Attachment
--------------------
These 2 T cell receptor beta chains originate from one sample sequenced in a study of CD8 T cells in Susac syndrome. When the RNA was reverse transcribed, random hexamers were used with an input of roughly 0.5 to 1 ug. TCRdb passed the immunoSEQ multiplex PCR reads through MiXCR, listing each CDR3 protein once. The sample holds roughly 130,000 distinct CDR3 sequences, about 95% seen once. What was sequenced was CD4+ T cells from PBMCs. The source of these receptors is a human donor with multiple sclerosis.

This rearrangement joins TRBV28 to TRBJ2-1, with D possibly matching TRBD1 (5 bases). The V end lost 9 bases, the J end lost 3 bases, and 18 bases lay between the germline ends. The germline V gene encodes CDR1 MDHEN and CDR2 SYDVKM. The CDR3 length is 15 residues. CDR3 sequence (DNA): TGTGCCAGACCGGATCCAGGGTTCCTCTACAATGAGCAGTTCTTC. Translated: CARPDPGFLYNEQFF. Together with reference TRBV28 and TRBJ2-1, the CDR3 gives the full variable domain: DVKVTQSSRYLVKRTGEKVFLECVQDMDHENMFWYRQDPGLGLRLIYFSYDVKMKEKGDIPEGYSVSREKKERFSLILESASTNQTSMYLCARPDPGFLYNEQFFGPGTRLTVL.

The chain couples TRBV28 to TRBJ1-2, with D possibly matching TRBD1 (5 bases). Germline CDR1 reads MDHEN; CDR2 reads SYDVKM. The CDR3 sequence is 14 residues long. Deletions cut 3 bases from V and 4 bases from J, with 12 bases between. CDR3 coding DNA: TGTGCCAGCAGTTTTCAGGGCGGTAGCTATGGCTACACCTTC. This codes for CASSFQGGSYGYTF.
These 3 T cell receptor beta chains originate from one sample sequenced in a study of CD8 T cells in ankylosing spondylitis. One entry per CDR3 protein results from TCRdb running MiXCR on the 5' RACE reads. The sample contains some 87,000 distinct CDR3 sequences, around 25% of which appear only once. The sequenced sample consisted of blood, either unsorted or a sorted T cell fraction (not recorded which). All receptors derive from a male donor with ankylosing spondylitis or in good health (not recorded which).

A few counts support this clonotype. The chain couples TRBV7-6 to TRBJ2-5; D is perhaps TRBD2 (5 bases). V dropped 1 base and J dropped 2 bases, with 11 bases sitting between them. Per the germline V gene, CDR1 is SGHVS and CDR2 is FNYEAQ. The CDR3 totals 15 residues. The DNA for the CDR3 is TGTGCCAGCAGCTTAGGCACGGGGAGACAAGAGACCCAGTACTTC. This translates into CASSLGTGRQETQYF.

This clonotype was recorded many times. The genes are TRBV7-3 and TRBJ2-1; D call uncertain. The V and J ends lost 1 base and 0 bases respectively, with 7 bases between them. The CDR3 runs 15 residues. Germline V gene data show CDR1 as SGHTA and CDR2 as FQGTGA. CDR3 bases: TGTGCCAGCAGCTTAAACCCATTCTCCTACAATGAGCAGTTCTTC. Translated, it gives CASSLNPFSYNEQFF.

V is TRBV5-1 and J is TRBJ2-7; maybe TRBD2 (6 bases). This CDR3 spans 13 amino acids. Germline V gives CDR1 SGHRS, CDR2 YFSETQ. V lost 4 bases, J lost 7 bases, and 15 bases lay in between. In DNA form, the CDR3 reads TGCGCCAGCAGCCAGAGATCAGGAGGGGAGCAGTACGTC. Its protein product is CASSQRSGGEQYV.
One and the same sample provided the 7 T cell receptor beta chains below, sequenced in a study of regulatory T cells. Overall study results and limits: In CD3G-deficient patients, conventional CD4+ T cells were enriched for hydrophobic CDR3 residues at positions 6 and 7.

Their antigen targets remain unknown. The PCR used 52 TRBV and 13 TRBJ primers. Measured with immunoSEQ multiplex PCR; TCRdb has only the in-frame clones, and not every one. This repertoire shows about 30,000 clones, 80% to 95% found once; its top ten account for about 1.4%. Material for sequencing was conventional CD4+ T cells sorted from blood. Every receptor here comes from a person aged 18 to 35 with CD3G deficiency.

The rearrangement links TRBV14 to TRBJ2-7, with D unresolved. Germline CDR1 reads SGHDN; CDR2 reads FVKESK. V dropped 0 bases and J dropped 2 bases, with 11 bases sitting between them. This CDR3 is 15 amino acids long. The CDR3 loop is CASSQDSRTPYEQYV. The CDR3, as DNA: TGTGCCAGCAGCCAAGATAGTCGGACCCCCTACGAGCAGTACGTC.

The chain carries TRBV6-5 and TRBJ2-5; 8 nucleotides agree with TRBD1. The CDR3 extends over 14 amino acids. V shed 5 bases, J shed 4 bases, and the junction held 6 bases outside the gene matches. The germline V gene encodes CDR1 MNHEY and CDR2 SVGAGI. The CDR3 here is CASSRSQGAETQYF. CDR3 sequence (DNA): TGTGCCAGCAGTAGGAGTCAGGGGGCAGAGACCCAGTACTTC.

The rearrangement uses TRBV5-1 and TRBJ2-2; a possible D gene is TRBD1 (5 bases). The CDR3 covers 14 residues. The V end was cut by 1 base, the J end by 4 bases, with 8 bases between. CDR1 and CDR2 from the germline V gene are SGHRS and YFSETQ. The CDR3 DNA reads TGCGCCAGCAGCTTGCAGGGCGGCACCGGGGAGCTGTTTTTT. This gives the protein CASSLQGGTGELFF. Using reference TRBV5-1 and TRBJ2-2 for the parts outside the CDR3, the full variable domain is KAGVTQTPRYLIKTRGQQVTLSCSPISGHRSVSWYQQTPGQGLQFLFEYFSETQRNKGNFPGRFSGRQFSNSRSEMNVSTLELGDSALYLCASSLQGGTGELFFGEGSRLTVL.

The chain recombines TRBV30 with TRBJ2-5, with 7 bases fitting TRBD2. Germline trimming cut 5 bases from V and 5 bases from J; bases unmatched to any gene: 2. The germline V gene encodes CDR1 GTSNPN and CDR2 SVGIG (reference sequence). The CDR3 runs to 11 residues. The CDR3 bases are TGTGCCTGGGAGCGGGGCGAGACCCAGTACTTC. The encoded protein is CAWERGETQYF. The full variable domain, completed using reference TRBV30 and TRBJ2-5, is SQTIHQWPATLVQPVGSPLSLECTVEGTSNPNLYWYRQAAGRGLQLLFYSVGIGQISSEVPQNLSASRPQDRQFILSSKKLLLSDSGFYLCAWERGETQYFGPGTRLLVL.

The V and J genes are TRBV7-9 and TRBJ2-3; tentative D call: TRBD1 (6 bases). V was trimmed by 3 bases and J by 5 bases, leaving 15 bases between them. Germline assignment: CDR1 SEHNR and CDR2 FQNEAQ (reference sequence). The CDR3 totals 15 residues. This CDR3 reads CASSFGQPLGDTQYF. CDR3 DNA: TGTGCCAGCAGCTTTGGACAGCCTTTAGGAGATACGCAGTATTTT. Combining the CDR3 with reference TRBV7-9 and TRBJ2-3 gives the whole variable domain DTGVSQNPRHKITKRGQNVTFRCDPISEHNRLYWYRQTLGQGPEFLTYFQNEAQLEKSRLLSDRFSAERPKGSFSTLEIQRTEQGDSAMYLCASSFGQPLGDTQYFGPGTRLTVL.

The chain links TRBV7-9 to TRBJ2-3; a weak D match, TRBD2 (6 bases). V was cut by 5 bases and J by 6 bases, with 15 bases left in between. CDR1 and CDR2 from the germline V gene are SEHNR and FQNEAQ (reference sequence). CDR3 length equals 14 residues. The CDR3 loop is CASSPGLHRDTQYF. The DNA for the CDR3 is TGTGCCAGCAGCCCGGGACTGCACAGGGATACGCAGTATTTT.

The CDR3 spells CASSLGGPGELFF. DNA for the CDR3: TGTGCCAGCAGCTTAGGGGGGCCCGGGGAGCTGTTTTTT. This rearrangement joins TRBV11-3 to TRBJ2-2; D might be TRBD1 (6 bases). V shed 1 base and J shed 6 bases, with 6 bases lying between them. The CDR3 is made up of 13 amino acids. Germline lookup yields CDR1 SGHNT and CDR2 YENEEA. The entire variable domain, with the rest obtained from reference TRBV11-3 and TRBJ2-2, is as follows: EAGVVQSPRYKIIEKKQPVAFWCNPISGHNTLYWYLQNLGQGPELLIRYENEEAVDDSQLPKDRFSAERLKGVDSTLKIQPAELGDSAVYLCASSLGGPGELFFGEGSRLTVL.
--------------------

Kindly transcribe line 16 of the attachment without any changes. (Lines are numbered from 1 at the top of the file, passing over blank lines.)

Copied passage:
The CDR3 spells CASSLGGPGELFF. DNA for the CDR3: TGTGCCAGCAGCTTAGGGGGGCCCGGGGAGCTGTTTTTT. This rearrangement joins TRBV11-3 to TRBJ2-2; D might be TRBD1 (6 bases). V shed 1 base and J shed 6 bases, with 6 bases lying between them. The CDR3 is made up of 13 amino acids. Germline lookup yields CDR1 SGHNT and CDR2 YENEEA. The entire variable domain, with the rest obtained from reference TRBV11-3 and TRBJ2-2, is as follows: EAGVVQSPRYKIIEKKQPVAFWCNPISGHNTLYWYLQNLGQGPELLIRYENEEAVDDSQLPKDRFSAERLKGVDSTLKIQPAELGDSAVYLCASSLGGPGELFFGEGSRLTVL.